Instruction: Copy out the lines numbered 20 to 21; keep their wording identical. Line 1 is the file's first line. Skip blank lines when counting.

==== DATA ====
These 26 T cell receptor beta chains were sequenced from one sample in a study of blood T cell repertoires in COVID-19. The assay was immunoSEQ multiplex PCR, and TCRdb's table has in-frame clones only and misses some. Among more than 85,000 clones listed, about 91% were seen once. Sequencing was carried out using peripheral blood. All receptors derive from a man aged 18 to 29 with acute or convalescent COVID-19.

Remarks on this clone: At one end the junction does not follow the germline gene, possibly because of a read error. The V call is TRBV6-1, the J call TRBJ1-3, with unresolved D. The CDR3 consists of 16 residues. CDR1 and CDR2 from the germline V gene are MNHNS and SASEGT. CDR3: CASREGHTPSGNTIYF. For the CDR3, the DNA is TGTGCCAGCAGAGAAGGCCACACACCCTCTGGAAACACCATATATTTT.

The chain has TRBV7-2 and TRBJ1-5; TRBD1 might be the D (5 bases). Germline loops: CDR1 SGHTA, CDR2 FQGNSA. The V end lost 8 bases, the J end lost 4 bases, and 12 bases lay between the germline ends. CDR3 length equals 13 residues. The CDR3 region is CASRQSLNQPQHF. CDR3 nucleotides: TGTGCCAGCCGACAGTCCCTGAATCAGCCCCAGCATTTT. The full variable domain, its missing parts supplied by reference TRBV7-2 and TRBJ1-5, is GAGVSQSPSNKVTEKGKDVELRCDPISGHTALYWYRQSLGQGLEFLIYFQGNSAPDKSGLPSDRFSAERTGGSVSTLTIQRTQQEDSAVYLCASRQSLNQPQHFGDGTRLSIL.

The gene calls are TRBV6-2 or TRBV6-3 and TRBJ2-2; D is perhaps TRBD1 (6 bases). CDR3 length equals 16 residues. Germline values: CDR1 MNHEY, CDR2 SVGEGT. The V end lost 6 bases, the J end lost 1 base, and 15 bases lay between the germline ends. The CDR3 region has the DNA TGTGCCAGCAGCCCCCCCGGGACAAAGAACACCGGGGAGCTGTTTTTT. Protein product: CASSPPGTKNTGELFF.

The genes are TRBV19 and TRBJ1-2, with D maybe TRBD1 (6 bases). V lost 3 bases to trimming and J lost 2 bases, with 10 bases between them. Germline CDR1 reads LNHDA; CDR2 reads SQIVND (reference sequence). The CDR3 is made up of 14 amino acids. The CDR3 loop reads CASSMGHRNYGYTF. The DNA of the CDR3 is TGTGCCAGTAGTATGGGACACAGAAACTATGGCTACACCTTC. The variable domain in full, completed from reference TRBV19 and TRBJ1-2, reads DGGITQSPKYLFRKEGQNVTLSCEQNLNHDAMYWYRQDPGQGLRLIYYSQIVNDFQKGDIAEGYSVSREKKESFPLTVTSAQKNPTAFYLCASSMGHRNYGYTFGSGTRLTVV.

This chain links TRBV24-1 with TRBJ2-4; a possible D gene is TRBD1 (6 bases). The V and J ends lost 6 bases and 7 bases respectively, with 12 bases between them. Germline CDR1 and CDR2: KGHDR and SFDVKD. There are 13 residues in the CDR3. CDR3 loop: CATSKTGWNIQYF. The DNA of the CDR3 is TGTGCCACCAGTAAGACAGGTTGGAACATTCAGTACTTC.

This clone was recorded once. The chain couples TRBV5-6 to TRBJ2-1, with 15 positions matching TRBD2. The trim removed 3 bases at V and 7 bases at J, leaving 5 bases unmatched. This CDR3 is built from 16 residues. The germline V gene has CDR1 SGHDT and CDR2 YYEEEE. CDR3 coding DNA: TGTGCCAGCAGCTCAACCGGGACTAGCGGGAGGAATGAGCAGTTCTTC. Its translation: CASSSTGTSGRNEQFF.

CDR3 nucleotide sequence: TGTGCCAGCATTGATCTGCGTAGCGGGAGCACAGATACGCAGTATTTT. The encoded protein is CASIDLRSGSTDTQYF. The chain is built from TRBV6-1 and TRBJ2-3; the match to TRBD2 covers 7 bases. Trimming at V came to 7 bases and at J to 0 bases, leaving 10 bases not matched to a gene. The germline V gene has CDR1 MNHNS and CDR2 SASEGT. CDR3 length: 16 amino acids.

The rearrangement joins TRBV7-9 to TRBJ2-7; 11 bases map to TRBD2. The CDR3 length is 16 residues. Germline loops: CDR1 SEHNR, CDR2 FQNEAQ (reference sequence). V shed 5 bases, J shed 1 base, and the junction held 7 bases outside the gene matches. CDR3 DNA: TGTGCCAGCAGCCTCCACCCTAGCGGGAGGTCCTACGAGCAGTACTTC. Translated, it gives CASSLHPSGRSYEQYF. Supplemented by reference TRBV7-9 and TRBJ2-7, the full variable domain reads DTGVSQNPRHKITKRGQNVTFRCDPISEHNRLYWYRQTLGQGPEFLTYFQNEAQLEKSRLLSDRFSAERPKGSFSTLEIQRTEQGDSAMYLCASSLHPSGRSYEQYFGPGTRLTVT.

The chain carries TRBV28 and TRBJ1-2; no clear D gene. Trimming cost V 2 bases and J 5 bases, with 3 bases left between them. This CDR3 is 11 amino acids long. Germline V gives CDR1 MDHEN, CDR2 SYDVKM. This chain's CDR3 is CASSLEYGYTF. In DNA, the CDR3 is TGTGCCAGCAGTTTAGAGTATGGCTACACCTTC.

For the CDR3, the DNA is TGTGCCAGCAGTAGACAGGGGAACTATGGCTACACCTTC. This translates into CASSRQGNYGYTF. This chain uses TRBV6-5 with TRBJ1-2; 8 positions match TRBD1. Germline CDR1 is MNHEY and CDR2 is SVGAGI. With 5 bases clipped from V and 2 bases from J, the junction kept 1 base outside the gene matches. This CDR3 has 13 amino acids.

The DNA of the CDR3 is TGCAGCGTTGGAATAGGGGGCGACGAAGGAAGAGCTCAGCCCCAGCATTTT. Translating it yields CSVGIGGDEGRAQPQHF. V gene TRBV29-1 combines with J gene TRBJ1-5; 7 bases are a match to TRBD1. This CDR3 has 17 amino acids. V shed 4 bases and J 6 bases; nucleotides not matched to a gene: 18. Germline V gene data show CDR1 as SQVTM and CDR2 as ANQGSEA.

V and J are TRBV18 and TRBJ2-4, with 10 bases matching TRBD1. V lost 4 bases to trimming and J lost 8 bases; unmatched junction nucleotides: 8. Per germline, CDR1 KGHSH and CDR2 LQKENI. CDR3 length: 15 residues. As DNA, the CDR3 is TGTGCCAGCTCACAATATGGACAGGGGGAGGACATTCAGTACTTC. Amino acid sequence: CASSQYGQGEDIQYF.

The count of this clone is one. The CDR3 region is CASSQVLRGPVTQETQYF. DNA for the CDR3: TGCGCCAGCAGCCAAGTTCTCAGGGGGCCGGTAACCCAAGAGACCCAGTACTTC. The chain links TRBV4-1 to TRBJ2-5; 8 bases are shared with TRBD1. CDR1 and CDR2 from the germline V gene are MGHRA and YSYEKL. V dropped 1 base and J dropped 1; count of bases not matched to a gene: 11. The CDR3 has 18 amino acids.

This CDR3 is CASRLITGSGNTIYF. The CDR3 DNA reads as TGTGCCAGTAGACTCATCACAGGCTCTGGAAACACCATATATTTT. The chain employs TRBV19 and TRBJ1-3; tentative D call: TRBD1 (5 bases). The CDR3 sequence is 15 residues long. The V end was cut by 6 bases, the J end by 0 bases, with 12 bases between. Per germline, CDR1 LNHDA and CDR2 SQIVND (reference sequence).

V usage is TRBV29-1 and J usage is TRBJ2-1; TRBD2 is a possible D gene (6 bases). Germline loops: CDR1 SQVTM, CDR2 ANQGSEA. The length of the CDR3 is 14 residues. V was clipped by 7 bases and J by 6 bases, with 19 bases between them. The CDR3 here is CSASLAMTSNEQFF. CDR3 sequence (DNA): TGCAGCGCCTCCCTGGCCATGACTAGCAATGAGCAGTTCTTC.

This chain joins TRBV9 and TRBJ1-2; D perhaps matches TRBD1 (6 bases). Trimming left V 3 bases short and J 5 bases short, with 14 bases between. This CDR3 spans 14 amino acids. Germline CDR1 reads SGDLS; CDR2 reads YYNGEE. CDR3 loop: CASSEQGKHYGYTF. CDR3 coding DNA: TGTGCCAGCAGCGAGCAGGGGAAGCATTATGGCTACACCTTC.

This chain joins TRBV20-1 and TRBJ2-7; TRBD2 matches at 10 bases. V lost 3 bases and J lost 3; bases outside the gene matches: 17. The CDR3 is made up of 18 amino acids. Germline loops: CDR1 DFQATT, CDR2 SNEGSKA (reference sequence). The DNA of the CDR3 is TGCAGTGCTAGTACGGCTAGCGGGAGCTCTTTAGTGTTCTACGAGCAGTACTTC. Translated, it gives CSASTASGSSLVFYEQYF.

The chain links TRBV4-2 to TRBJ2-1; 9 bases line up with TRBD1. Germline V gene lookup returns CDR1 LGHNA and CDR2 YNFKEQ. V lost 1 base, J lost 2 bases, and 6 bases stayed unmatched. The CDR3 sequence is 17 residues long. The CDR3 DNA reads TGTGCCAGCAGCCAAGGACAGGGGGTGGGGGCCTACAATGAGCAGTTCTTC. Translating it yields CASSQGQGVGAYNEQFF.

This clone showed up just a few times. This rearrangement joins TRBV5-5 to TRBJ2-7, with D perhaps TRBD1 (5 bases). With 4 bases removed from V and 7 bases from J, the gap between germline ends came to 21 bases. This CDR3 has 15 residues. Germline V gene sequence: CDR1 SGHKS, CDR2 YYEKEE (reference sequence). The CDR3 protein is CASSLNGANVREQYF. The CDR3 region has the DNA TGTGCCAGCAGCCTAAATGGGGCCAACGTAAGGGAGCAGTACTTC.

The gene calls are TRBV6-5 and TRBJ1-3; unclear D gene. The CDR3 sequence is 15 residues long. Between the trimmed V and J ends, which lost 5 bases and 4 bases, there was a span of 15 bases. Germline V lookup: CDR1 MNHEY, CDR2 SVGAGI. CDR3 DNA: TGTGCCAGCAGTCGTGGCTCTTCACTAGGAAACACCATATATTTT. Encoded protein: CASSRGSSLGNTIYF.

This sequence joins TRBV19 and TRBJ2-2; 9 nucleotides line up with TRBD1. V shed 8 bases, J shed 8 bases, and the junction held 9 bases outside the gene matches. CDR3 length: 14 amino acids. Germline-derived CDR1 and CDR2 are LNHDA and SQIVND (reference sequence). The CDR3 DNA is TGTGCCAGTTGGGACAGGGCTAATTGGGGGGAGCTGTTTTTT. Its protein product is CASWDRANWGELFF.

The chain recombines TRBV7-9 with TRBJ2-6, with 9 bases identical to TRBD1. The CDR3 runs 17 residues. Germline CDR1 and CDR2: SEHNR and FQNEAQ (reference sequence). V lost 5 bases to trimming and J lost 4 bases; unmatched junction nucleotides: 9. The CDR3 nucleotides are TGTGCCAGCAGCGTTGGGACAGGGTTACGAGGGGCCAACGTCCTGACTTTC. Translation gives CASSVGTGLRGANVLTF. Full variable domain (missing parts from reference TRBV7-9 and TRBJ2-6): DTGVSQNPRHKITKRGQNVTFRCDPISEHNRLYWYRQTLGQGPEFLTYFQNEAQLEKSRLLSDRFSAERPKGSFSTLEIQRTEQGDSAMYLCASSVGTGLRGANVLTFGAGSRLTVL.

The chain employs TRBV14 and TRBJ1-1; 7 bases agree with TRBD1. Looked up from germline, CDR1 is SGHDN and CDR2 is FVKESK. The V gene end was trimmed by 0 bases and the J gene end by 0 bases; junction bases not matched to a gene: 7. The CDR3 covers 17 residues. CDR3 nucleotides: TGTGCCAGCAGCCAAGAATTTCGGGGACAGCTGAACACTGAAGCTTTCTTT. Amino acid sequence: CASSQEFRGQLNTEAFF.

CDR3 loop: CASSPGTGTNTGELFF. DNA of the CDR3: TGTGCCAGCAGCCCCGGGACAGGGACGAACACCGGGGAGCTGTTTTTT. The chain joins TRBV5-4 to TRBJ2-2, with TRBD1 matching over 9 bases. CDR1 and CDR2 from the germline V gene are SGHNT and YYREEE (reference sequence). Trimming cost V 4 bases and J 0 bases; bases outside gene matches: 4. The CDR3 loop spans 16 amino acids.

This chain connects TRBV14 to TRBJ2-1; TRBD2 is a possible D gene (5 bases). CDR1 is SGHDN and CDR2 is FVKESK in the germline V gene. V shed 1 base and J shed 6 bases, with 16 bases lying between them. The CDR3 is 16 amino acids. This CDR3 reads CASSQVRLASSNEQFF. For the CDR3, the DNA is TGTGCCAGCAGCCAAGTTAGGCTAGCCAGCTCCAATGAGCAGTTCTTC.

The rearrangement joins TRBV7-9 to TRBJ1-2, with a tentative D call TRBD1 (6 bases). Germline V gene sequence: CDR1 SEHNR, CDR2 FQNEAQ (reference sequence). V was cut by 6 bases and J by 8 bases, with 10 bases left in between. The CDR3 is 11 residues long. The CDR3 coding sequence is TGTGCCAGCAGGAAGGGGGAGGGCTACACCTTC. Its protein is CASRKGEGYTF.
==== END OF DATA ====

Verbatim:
This clone showed up just a few times. This rearrangement joins TRBV5-5 to TRBJ2-7, with D perhaps TRBD1 (5 bases). With 4 bases removed from V and 7 bases from J, the gap between germline ends came to 21 bases. This CDR3 has 15 residues. Germline V gene sequence: CDR1 SGHKS, CDR2 YYEKEE (reference sequence). The CDR3 protein is CASSLNGANVREQYF. The CDR3 region has the DNA TGTGCCAGCAGCCTAAATGGGGCCAACGTAAGGGAGCAGTACTTC.

The gene calls are TRBV6-5 and TRBJ1-3; unclear D gene. The CDR3 sequence is 15 residues long. Between the trimmed V and J ends, which lost 5 bases and 4 bases, there was a span of 15 bases. Germline V lookup: CDR1 MNHEY, CDR2 SVGAGI. CDR3 DNA: TGTGCCAGCAGTCGTGGCTCTTCACTAGGAAACACCATATATTTT. Encoded protein: CASSRGSSLGNTIYF.